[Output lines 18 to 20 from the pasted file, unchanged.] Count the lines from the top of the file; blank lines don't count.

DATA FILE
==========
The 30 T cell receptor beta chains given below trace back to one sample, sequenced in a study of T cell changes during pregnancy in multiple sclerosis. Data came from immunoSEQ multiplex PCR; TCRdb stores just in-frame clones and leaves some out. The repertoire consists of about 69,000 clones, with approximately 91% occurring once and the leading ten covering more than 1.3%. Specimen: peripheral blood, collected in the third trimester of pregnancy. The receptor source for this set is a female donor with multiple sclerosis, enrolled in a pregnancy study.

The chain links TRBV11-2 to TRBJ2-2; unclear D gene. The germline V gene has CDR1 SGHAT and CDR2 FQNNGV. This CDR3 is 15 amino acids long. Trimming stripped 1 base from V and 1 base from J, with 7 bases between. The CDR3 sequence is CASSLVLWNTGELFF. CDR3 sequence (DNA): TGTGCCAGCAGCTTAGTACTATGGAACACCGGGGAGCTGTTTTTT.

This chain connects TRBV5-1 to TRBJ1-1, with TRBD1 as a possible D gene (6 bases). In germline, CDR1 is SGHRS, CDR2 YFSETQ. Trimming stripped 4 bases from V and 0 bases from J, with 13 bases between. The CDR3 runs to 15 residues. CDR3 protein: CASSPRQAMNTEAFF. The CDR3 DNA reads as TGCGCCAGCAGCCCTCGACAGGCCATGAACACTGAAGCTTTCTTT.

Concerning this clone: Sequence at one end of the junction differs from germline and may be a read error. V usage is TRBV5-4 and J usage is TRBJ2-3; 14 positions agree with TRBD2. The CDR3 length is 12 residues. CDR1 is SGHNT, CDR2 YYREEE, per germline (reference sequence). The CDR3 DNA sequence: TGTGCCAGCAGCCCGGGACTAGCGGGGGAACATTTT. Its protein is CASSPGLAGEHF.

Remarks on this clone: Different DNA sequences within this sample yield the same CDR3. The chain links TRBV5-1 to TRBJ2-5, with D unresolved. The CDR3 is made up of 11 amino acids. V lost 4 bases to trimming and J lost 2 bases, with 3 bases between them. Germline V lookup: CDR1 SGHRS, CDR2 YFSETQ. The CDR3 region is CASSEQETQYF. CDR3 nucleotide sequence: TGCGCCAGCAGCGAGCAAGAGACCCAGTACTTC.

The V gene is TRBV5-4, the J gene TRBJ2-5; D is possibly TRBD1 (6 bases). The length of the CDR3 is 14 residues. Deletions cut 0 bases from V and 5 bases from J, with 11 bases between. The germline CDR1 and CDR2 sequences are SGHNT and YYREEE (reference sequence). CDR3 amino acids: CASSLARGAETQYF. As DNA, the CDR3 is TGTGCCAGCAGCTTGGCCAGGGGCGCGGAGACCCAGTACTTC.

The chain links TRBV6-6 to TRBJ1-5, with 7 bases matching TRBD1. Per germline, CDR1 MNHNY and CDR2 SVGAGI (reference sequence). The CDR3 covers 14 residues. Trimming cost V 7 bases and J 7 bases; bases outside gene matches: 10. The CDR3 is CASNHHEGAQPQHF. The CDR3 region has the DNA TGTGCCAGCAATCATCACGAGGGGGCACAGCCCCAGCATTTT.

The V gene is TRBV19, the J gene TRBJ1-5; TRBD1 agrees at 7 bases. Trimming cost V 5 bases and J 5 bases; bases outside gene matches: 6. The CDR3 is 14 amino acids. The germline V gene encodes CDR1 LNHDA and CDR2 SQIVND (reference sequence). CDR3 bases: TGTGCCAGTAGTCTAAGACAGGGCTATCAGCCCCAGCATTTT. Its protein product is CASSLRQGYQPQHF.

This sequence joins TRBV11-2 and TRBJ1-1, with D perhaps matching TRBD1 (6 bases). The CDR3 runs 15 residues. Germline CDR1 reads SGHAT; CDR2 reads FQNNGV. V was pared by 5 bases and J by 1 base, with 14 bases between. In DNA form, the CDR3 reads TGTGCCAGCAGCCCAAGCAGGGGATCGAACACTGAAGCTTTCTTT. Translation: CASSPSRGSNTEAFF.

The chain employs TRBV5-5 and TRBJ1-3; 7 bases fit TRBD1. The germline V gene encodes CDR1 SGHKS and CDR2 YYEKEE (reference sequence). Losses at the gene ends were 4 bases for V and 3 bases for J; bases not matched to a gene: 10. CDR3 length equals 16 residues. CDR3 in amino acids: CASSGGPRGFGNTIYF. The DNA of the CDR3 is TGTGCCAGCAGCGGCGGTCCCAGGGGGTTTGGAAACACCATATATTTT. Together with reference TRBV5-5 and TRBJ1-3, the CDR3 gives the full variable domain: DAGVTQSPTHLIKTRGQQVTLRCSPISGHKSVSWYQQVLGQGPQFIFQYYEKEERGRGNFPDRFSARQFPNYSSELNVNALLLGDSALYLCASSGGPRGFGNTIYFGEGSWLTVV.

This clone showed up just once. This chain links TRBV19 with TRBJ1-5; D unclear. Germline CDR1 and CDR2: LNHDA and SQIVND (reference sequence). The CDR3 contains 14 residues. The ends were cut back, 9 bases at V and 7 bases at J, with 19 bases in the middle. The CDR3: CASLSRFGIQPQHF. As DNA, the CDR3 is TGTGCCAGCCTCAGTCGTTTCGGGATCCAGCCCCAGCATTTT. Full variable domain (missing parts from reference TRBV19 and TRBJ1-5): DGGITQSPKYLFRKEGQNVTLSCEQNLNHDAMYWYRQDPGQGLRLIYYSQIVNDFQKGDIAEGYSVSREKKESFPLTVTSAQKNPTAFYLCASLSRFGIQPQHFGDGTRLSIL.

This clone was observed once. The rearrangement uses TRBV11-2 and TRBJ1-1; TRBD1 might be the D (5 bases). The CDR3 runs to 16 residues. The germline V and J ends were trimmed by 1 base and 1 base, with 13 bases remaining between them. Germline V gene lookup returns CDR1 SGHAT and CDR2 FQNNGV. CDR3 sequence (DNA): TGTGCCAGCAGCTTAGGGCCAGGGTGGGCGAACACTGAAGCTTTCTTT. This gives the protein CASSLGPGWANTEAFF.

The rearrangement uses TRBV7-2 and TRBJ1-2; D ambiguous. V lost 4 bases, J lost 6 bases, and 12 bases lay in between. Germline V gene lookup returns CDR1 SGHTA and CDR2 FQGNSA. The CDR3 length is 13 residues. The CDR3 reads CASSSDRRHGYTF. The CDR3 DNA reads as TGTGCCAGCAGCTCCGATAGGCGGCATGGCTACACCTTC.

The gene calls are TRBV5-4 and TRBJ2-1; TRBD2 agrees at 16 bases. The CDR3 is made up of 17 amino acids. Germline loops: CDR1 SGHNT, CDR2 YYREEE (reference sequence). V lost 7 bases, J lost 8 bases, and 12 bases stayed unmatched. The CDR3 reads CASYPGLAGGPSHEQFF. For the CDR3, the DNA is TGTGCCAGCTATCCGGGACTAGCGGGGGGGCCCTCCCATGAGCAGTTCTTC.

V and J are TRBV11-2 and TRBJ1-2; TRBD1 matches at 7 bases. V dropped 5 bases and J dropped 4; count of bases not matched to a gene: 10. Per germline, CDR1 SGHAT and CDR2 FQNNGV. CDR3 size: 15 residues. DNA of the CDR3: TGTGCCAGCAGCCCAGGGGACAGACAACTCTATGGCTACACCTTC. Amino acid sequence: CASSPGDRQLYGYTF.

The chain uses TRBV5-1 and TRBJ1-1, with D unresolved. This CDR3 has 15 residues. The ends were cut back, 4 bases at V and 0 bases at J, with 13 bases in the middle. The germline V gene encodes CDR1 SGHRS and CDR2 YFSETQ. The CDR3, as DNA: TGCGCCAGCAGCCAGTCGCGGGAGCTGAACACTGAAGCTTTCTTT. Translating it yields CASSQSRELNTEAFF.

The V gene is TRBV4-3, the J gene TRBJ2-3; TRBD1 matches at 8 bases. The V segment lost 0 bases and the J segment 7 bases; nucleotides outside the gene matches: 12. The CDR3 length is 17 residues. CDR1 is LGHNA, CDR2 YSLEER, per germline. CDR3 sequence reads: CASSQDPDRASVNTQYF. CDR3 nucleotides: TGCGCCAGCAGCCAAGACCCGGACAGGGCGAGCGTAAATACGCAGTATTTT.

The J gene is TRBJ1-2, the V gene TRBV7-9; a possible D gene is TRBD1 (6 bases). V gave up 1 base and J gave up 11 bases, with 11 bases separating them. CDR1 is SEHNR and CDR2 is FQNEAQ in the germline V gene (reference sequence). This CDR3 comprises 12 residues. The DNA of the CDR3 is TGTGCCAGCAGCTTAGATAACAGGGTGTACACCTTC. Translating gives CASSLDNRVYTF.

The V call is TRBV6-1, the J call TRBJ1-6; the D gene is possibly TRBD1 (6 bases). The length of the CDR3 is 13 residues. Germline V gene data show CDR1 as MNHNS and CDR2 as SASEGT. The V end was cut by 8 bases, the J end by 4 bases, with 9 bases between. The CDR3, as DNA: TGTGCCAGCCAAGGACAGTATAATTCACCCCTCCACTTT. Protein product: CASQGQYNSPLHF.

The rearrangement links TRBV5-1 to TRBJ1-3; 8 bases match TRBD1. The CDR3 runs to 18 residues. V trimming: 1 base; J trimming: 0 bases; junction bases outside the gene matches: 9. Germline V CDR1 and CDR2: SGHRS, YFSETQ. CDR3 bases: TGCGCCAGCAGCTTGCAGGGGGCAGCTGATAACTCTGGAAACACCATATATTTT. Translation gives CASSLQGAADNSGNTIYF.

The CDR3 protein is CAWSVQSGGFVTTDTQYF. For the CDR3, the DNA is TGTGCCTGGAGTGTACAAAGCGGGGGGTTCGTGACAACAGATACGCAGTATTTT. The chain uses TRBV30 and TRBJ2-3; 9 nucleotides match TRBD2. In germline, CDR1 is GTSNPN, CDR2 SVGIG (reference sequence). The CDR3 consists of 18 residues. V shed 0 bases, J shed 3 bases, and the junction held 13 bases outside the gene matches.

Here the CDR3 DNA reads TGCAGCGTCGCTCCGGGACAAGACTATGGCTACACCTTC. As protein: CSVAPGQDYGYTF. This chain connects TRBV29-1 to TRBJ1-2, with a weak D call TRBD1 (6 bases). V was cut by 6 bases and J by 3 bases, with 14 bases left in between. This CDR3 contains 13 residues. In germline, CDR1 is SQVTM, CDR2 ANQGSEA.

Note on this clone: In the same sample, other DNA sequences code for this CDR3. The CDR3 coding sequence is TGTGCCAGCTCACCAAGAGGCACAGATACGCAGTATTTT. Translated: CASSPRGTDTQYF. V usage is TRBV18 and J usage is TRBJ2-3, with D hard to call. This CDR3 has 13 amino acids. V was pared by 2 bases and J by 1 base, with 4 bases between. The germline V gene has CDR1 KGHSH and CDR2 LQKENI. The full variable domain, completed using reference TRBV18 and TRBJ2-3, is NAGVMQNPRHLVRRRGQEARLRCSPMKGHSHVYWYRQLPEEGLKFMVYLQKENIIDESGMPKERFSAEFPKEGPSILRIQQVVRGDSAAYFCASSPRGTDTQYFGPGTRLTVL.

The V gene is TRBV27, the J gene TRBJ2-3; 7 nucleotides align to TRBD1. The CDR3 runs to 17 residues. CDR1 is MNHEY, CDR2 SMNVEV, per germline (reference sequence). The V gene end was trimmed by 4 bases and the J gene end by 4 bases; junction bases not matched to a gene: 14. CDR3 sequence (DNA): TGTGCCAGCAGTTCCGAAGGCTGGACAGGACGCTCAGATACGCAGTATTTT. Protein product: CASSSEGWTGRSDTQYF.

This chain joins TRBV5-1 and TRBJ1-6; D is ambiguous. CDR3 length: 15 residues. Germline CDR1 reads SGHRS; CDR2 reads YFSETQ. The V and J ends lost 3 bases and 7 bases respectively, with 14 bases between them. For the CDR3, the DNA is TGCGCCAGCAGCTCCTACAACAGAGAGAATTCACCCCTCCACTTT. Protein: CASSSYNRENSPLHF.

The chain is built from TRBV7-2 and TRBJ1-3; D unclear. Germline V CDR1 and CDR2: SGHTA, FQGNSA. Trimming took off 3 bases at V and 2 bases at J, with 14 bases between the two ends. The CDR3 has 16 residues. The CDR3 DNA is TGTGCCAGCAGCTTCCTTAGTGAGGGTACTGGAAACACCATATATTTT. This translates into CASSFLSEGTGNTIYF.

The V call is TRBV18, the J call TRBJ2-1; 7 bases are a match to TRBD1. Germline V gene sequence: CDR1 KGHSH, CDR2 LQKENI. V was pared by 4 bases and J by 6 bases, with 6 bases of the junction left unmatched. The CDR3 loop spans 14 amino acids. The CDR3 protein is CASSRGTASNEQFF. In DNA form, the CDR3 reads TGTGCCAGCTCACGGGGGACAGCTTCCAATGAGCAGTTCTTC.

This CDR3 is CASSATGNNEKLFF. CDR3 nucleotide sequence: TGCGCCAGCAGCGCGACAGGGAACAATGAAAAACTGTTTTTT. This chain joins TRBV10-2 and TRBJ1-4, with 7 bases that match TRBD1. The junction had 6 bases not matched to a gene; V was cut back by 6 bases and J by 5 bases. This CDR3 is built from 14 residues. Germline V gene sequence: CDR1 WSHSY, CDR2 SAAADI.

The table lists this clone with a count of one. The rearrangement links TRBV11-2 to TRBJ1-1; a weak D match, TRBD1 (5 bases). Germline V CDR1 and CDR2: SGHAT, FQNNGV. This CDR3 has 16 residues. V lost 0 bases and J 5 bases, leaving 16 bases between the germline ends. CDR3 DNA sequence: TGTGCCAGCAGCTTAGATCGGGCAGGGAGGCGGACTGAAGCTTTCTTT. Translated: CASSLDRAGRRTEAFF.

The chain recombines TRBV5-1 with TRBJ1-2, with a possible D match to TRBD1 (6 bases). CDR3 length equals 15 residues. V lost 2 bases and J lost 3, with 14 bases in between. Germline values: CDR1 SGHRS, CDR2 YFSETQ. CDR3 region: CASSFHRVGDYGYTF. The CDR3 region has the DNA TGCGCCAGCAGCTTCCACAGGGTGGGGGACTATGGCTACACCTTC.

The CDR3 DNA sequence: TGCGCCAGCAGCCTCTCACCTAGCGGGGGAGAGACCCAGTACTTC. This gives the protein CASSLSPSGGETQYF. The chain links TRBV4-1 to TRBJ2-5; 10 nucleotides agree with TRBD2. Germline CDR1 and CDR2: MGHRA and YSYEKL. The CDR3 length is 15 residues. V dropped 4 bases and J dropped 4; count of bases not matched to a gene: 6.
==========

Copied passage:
The J gene is TRBJ1-2, the V gene TRBV7-9; a possible D gene is TRBD1 (6 bases). V gave up 1 base and J gave up 11 bases, with 11 bases separating them. CDR1 is SEHNR and CDR2 is FQNEAQ in the germline V gene (reference sequence). This CDR3 comprises 12 residues. The DNA of the CDR3 is TGTGCCAGCAGCTTAGATAACAGGGTGTACACCTTC. Translating gives CASSLDNRVYTF.

The V call is TRBV6-1, the J call TRBJ1-6; the D gene is possibly TRBD1 (6 bases). The length of the CDR3 is 13 residues. Germline V gene data show CDR1 as MNHNS and CDR2 as SASEGT. The V end was cut by 8 bases, the J end by 4 bases, with 9 bases between. The CDR3, as DNA: TGTGCCAGCCAAGGACAGTATAATTCACCCCTCCACTTT. Protein product: CASQGQYNSPLHF.

The rearrangement links TRBV5-1 to TRBJ1-3; 8 bases match TRBD1. The CDR3 runs to 18 residues. V trimming: 1 base; J trimming: 0 bases; junction bases outside the gene matches: 9. Germline V CDR1 and CDR2: SGHRS, YFSETQ. CDR3 bases: TGCGCCAGCAGCTTGCAGGGGGCAGCTGATAACTCTGGAAACACCATATATTTT. Translation gives CASSLQGAADNSGNTIYF.